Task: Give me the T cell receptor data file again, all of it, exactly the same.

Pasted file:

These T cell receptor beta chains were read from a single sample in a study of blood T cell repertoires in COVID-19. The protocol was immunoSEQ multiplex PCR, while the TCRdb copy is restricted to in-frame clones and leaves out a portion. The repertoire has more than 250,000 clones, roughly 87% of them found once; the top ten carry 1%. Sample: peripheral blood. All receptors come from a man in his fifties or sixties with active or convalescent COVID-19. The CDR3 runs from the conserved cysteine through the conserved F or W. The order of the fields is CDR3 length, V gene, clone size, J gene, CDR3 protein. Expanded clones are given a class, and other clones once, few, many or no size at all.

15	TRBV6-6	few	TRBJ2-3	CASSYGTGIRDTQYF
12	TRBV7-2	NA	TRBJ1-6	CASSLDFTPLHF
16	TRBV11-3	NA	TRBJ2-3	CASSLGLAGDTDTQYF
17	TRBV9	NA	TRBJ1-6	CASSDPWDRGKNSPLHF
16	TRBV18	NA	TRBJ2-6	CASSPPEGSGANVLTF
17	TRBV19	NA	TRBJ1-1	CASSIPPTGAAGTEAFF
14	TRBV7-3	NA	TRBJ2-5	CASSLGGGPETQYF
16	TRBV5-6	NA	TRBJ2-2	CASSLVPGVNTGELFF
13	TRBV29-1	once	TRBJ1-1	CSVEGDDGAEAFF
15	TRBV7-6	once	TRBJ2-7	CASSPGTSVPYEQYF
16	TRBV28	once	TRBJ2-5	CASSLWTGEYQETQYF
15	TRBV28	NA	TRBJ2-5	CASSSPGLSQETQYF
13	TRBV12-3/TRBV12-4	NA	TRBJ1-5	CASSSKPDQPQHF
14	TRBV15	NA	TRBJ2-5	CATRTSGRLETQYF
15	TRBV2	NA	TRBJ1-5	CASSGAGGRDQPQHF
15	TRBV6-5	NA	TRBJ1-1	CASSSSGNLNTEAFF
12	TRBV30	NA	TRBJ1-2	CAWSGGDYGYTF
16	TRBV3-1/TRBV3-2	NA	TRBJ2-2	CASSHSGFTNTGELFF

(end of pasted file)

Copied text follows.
These T cell receptor beta chains were read from a single sample in a study of blood T cell repertoires in COVID-19. The protocol was immunoSEQ multiplex PCR, while the TCRdb copy is restricted to in-frame clones and leaves out a portion. The repertoire has more than 250,000 clones, roughly 87% of them found once; the top ten carry 1%. Sample: peripheral blood. All receptors come from a man in his fifties or sixties with active or convalescent COVID-19. The CDR3 runs from the conserved cysteine through the conserved F or W. The order of the fields is CDR3 length, V gene, clone size, J gene, CDR3 protein. Expanded clones are given a class, and other clones once, few, many or no size at all.

15	TRBV6-6	few	TRBJ2-3	CASSYGTGIRDTQYF
12	TRBV7-2	NA	TRBJ1-6	CASSLDFTPLHF
16	TRBV11-3	NA	TRBJ2-3	CASSLGLAGDTDTQYF
17	TRBV9	NA	TRBJ1-6	CASSDPWDRGKNSPLHF
16	TRBV18	NA	TRBJ2-6	CASSPPEGSGANVLTF
17	TRBV19	NA	TRBJ1-1	CASSIPPTGAAGTEAFF
14	TRBV7-3	NA	TRBJ2-5	CASSLGGGPETQYF
16	TRBV5-6	NA	TRBJ2-2	CASSLVPGVNTGELFF
13	TRBV29-1	once	TRBJ1-1	CSVEGDDGAEAFF
15	TRBV7-6	once	TRBJ2-7	CASSPGTSVPYEQYF
16	TRBV28	once	TRBJ2-5	CASSLWTGEYQETQYF
15	TRBV28	NA	TRBJ2-5	CASSSPGLSQETQYF
13	TRBV12-3/TRBV12-4	NA	TRBJ1-5	CASSSKPDQPQHF
14	TRBV15	NA	TRBJ2-5	CATRTSGRLETQYF
15	TRBV2	NA	TRBJ1-5	CASSGAGGRDQPQHF
15	TRBV6-5	NA	TRBJ1-1	CASSSSGNLNTEAFF
12	TRBV30	NA	TRBJ1-2	CAWSGGDYGYTF
16	TRBV3-1/TRBV3-2	NA	TRBJ2-2	CASSHSGFTNTGELFF